Bassini A.,State University of Rio de Janeiro |
Bassini A.,Federal University of Uberlandia |
Magalhaes-Neto A.M.,State University of Rio de Janeiro |
Magalhaes-Neto A.M.,Federal University of Uberlandia |
And 8 more authors.
Medicine and Science in Sports and Exercise | Year: 2013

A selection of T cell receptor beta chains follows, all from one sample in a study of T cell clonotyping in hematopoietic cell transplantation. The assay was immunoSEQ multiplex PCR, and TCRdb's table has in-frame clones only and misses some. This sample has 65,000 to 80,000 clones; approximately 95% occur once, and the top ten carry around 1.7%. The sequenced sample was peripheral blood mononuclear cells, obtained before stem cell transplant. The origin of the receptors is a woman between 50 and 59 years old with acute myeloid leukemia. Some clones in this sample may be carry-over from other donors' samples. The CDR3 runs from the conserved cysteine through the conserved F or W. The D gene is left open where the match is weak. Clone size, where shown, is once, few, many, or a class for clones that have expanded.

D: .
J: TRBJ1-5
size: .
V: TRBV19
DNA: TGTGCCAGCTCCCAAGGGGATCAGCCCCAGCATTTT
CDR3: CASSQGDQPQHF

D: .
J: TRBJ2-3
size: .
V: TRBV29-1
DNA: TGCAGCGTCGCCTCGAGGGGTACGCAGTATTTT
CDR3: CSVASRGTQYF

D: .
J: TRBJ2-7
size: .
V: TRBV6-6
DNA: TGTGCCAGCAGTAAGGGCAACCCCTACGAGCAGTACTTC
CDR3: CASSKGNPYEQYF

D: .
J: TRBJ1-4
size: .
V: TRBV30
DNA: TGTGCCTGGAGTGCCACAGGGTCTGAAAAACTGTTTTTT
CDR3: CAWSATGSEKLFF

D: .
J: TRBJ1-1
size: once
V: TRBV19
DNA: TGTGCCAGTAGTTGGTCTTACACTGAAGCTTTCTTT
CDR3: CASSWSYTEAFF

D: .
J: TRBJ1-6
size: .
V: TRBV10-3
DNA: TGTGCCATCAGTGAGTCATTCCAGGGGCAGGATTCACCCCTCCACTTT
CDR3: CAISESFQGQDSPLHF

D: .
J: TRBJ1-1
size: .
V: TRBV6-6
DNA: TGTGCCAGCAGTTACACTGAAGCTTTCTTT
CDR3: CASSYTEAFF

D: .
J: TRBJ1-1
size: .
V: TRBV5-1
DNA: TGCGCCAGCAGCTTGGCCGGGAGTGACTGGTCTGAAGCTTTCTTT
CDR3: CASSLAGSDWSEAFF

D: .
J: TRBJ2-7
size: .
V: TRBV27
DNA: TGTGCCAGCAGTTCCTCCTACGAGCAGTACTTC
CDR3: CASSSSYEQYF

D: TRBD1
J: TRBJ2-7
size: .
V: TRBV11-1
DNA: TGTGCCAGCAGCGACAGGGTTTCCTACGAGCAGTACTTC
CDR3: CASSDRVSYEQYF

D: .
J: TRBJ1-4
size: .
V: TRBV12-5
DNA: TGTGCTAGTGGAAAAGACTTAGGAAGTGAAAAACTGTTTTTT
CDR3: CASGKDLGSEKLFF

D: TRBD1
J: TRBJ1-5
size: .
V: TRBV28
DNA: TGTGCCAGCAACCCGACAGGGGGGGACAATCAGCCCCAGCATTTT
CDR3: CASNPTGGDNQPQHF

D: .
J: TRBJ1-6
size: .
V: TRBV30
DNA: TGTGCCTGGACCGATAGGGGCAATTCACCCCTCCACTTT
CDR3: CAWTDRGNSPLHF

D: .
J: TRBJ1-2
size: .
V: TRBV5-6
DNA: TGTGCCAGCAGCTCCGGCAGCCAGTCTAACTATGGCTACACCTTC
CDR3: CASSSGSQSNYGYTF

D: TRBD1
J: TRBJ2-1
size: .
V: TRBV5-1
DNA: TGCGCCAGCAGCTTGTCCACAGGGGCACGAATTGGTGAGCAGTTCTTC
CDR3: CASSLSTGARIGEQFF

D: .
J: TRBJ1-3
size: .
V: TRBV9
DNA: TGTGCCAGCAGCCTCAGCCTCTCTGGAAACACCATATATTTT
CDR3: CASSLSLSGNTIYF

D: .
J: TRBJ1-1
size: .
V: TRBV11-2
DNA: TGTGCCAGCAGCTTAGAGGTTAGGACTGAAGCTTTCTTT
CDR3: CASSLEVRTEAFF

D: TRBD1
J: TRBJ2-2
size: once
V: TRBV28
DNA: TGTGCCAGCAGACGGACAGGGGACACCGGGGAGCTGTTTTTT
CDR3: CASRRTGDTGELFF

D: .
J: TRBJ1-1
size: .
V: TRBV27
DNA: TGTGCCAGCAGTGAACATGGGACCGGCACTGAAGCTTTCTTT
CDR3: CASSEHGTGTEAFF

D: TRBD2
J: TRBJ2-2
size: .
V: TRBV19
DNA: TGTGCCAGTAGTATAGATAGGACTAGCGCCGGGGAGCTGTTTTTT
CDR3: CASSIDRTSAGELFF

Purpose: We investigated the effects of caffeine on the ammonia and amino acid metabolism of elite soccer players. Methods: In this double-blind randomized study, athletes (n = 19) received 5 mg·kg-1 caffeine or lactose (LEx, control) and performed 45 min of intermittent exercise followed by an intermittent recovery test (Yo-Yo IR2) until exhaustion. The caffeinesupplemented athletes were divided into two groups (CEx and SCEx) depending on their serum caffeine levels (<900% and >10,000%, respectively). Data were analyzed by ANOVA and Tukey post hoc test (P < 0.05 was considered to be statistically significant). Results: Caffeine supplementation did not significantly affect the performance (LEx = 12.3 ± 0.3 km·h-1, 1449 ± 378 m; CEx = 12.2 ± 0.5 km·h-1, 1540 ± 630 m; SCEx = 12.3 ± 0.5 km·h-1, 1367 ± 330 m). Exercise changed the blood concentrations of several amino acids and increased the serum concentrations of ammonia, glucose, lactate, and insulin. The LEx group showed an exercise-induced increase in valine (∼29%), which was inhibited by caffeine. Higher serum caffeine levels abolished the exercise-induced increase (∼24%-27%) in glutamine but did not affect the exercise-induced increase in alanine (∼110%-160%) and glutamate (42%-61%). In response to exercise, the SCEx subjects did not exhibit an increase in uremia and showed a significantly lower increase in their serum arginine (15%), citrulline (16%), and ornithine (ND) concentrations. Conclusions: Our data suggest that caffeine might decrease systemic urea by decreasing the glutamine serum concentration, which decreases the transportation of ammonia to the liver and thus urea synthesis. Copyright © 2013 by the American College of Sports Medicine.